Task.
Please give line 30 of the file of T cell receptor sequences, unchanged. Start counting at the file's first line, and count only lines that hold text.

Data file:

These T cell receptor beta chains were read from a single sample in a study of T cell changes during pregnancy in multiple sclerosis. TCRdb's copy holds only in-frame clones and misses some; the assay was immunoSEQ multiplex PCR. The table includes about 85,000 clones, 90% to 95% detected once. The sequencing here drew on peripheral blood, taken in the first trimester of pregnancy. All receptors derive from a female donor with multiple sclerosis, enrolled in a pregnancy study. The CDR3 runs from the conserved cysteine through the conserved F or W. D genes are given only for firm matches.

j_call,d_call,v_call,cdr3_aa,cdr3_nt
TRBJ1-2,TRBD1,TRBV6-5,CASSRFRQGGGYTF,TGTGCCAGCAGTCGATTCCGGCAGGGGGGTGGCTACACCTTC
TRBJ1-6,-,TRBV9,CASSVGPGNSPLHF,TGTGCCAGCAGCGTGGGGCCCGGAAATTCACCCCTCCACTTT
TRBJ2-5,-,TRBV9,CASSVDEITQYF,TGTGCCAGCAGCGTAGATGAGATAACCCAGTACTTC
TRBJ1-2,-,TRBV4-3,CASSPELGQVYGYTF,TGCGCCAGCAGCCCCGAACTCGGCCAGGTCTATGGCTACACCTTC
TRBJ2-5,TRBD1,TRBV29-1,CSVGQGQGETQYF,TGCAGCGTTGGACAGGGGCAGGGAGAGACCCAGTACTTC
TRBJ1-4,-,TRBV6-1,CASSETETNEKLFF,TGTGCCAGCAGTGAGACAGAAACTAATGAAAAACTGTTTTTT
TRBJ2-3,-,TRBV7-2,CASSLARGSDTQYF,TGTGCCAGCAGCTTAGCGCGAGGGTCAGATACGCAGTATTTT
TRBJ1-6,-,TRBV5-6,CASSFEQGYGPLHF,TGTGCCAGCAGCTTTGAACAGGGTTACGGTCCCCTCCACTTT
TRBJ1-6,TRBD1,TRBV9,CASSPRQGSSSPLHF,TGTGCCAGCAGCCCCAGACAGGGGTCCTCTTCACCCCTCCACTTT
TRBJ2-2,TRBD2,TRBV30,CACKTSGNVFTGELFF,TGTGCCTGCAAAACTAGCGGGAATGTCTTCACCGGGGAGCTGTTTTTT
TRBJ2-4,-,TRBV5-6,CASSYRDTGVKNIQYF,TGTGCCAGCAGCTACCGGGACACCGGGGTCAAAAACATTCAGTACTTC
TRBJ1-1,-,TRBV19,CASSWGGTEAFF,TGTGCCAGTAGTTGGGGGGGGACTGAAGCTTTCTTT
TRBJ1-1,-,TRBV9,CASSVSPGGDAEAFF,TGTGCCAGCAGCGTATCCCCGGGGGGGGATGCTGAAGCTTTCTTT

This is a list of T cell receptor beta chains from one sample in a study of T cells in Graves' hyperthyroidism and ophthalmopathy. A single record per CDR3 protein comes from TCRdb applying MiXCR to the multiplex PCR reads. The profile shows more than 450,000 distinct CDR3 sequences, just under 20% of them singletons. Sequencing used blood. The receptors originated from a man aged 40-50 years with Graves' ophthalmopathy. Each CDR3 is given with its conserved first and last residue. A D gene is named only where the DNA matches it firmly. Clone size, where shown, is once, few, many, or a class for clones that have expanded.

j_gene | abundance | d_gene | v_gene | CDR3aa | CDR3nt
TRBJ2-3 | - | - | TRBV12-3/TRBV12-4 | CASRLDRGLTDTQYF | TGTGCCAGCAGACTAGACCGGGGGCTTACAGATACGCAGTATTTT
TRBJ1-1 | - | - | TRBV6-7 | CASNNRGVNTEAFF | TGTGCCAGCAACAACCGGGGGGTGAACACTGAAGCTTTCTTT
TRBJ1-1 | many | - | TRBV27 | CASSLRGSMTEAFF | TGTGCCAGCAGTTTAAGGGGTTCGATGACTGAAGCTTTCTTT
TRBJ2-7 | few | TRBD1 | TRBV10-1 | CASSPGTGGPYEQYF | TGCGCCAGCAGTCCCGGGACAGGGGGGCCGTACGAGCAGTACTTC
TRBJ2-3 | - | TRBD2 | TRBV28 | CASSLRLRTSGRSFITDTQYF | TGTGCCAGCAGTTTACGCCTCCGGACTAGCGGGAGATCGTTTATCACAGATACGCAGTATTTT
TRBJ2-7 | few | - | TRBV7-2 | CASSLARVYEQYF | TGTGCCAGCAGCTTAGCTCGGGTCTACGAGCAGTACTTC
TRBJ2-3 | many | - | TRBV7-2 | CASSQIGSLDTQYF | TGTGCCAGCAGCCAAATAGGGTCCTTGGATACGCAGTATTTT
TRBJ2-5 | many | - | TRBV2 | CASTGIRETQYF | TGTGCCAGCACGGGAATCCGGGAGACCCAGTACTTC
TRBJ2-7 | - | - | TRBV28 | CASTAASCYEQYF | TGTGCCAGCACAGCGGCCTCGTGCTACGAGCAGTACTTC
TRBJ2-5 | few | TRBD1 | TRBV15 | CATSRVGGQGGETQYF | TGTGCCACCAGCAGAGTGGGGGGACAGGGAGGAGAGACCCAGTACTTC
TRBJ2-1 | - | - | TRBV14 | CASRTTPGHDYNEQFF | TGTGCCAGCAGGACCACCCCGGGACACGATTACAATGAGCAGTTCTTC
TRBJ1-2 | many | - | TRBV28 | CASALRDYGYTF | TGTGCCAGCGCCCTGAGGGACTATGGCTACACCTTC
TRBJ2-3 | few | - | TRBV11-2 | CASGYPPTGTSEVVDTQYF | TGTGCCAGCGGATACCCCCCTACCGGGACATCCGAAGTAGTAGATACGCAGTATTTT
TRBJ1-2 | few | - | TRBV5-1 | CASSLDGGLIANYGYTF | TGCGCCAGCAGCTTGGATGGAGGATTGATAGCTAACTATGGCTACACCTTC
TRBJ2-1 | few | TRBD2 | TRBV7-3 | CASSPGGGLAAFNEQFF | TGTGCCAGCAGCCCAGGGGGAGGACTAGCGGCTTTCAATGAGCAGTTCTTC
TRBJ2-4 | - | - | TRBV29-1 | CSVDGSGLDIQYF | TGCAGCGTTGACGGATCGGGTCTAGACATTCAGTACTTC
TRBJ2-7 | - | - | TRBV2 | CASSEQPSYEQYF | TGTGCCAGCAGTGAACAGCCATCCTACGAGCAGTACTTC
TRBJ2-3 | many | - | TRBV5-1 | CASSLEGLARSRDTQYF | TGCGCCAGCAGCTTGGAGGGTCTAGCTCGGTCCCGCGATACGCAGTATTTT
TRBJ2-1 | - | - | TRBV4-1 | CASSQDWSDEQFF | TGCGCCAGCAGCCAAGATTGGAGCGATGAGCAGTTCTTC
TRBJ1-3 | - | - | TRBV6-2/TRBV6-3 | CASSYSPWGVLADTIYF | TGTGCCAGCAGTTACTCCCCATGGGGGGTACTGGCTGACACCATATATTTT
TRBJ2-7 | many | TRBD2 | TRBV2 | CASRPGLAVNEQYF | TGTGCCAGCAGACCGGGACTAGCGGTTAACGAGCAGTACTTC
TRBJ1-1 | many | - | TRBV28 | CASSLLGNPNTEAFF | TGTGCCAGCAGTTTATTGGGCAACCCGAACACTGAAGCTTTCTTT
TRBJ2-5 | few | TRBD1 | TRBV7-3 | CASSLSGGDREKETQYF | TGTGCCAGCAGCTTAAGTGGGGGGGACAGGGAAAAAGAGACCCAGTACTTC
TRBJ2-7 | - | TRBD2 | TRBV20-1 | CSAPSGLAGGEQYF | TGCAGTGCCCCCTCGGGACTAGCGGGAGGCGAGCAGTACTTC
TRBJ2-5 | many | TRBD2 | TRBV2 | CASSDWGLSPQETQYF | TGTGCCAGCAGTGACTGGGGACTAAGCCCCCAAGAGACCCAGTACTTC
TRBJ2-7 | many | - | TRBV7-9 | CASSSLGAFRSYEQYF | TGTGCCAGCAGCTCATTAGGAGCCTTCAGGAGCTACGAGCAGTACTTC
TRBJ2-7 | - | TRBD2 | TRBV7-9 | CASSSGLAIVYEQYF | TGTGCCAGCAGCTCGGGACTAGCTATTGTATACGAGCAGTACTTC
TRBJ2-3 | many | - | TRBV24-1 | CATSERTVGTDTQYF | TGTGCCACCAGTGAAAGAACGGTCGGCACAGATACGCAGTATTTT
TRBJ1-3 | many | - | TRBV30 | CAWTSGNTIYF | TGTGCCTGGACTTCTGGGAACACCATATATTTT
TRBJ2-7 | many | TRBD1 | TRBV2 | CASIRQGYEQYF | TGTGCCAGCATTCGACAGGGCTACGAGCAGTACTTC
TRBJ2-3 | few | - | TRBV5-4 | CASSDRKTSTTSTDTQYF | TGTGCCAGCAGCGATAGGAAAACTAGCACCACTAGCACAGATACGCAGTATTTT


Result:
TRBJ2-3 | few | - | TRBV11-2 | CASGYPPTGTSEVVDTQYF | TGTGCCAGCGGATACCCCCCTACCGGGACATCCGAAGTAGTAGATACGCAGTATTTT